The amount of commitment and effort the students have put into a free class has been extremely heartening. Mary in the Tuesday class has taken it upon herself to create a blog for the class notes! Love your work Mary! (Mary also made a valentines day card for me and ducky - so at least I got one!)

I'm starting a new PDC on the 21st April here in Upwey. Class size will be limited to 12.
I'm trying to keep costs reasonable so it is as accesssible as possible:
$800 business or government or corporate 
$600 waged 
$400 unwaged/concession with a concession card
Both scholarship places are already filled

Now that I have been teaching for 50 hours, I can apply to the Permaculture Research Institute for registration as a PRI teacher. See the links below.
Resources for emerging permaculture teachers

How to process acorns

Acorns are fantastic! They are full of nutrients, are a complete protein and are full of good fats (about 30%) and high in carbohydrates. They are also high in folate! They taste delicious once all the tannins have been removed (by leaching into water). And, for the most part - they are free if you live in a temperate climate! 
I started this post last year - at the start of my acorn journey:
Its early autumn here in Melbourne and the acorns are ripening and dropping off the oaks. I've wanted to try eating acorns for a few years now, but some oaks only have acorns every other year and that was the case last year in Tassie. Imagine my glee last week when I found a huge oak tree at Eltham College - where I was doing an awesome course with creative permie Robin Clayfield. I got some help to pick up a couple of kilos and promised acorn biscuits to the group. Unfortunately, acorns take alot of processing, particularly to get the tannins out. It took about 5 days for me to go from acorn to edible mush ready to cook with, too late for the course but not too late to try it out on my unsuspecting parents. Well actually they were suspecting, I've tried stuff out on them before.
How to process acorns
Acorns are delicious and good for you once the tannins are removed. 

Peeling raw: Tamara's method 1
if you use a nut cracker you can get into the peeling groove - I often do it while watching Dr Who or the like.
Then I grind up the 'nut' and wash in water. Drain through a tea towel in a colander. Wash with water a few times a day until the tannins are removed - the tartness disappears. Will have a grainy texture once dried.

Peeling raw then boil: Tamara's method 2
Peel the acorns in their raw state and remove any dodgy bits. Place the nuts into plenty of water and boil for 10 minutes. Lots of tannin should come out. Drain and boil again. Repeat until the tannins are gone and the nuts taste good.

Boiling method: Taj's method 1
If you boil them for 10 mins in plenty of water, drain and boil again for 10 mins the shells should come away more easily. Drain and discard all the shells. Continue to boil the acorns until all the tannin is gone. Can take many boils. Will be soft and silky when wet and smooth when dried.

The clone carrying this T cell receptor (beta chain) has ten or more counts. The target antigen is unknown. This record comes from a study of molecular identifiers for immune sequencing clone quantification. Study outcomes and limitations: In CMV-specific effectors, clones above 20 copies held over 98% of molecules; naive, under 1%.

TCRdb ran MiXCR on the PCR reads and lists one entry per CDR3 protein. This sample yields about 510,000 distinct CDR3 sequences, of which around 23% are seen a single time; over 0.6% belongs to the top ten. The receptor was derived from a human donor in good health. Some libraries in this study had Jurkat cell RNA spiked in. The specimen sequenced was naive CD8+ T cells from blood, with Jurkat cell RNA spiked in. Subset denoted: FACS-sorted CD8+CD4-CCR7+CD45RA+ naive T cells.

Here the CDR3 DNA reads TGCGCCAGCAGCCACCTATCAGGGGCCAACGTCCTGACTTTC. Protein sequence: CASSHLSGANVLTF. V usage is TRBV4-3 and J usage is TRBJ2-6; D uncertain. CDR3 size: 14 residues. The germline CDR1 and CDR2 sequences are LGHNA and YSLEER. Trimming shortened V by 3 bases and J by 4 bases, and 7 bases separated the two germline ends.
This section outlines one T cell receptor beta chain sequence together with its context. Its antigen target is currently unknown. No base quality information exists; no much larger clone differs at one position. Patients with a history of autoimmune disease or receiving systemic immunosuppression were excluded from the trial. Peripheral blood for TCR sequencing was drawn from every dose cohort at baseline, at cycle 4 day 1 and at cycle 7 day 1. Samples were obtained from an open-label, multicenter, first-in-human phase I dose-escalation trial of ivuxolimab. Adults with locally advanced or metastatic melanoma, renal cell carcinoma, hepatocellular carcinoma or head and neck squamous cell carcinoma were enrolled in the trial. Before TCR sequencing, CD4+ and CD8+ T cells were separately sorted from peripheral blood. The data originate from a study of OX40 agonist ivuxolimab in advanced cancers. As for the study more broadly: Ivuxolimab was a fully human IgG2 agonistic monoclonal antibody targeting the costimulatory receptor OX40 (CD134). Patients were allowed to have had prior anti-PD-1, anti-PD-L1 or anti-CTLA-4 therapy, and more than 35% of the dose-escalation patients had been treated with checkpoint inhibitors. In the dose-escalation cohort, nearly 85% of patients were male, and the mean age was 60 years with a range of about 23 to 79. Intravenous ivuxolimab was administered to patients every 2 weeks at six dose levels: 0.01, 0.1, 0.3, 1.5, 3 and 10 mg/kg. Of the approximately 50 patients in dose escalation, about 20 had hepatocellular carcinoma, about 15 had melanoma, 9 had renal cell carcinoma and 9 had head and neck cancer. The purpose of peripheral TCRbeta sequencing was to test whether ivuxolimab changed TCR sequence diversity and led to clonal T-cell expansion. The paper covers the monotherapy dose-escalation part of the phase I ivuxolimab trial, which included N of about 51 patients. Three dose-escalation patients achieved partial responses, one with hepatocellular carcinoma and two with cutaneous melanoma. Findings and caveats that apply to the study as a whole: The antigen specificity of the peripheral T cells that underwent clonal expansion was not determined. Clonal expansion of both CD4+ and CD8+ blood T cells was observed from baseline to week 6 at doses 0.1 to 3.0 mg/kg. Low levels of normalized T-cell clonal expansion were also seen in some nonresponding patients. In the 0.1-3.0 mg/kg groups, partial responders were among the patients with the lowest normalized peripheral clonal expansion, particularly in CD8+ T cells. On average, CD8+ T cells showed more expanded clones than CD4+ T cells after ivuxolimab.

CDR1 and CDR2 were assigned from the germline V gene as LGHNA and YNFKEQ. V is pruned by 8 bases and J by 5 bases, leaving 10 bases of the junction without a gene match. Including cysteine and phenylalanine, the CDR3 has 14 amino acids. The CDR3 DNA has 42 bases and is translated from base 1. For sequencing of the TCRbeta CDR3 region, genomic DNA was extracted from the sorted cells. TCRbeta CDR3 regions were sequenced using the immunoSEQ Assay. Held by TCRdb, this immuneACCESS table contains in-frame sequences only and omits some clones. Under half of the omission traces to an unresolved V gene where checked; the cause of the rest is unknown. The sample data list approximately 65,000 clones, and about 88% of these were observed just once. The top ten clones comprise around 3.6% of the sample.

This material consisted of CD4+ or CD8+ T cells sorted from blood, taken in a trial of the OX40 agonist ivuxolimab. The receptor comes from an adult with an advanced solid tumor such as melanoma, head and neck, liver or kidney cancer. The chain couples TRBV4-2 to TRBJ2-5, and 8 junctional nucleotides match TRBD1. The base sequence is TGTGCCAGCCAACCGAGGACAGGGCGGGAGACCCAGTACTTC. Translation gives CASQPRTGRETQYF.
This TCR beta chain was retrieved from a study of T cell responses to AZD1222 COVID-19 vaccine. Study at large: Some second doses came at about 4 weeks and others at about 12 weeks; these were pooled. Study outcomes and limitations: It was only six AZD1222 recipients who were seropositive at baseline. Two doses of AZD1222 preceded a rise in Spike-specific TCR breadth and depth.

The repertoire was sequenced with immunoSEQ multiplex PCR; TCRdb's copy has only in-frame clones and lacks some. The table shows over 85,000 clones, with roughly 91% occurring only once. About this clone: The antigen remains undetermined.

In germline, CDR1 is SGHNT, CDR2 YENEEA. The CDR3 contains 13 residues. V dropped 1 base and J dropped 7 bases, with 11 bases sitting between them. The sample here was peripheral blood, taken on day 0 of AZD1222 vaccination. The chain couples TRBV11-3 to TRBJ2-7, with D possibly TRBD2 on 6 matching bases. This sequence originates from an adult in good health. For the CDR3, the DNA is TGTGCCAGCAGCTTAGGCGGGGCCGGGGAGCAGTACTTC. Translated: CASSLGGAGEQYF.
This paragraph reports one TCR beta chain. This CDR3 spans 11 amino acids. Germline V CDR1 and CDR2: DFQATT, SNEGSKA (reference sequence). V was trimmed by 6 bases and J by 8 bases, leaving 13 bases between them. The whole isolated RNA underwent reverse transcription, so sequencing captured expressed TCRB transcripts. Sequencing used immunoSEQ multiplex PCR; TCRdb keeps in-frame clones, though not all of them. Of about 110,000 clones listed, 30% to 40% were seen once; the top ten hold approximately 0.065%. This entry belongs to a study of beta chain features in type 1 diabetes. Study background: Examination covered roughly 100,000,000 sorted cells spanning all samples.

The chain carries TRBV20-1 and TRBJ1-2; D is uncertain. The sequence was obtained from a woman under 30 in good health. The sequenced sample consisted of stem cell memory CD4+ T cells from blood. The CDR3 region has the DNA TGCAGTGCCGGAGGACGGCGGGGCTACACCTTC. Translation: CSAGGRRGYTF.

This last week I used a method that is about halfway between Taj and my methods. It made the best bread ever. Probably the easiest of all the methods here :)

Boil, grind and rinse: Tamara's method 3
If you boil them for 10 mins in plenty of water, drain and boil again for 15 mins the shells should come away more easily. drain and Discard all the shells. Put the 'nuts' in a food processor and pulverise. then I drain them using a tea towel in a colander. Do this rinse as many times as it takes for the pulp to lose its tannins - that tartness. I do this outdoors near a tap and drain into buckets I use for watering. Mine normally takes about half a week if I'm washing them at least once a day :)

Dry or cook:
Once the tannin is removed you can dry the pulp in the sun or the oven, or use wet in a bread or pikelet straight away.
Acorn piklets -  beat an egg, acorn flour, maple syrup, baking powder and cook! Serve with maple syrup for a perennial tree based feast! Very Permaculture!

Link here to my youTube video making acorn bread, using flour from all of the above methods!

IMPORTANT NOTE: Do not pick the acorns from the tree. They are not ripe, they are bitter and won't open even when you boil them forever!!! These things we can learn only from getting out there and experimenting!!! Get to it people!!!!!

FINALLY: I found an acorn that requires no further rinsing once it is boiled and shelled! It turns out that eating an acorn from every oak tree I find IS a good way to find that pot of gold at the end of the acorn rainbow! Hooray!!!! Have a look at the huge oaks in St Ardauld next time you are up that way, the acorns are small but taste so good with almost no processing!!!

At the Upwey Food Swap - I got some very good swaps for my acorn bread and my acorn flour! 

Surprise fact 1 - if you put whole cracked acorns in half a bucket of water and let it sit for a while it will start to smell like antiseptic. This brew will get your hands super clean and even get slug slime off!

Surprise fact 2 - 300kg of acorns will give you 100kg of pork - an excellent food to meat ratio!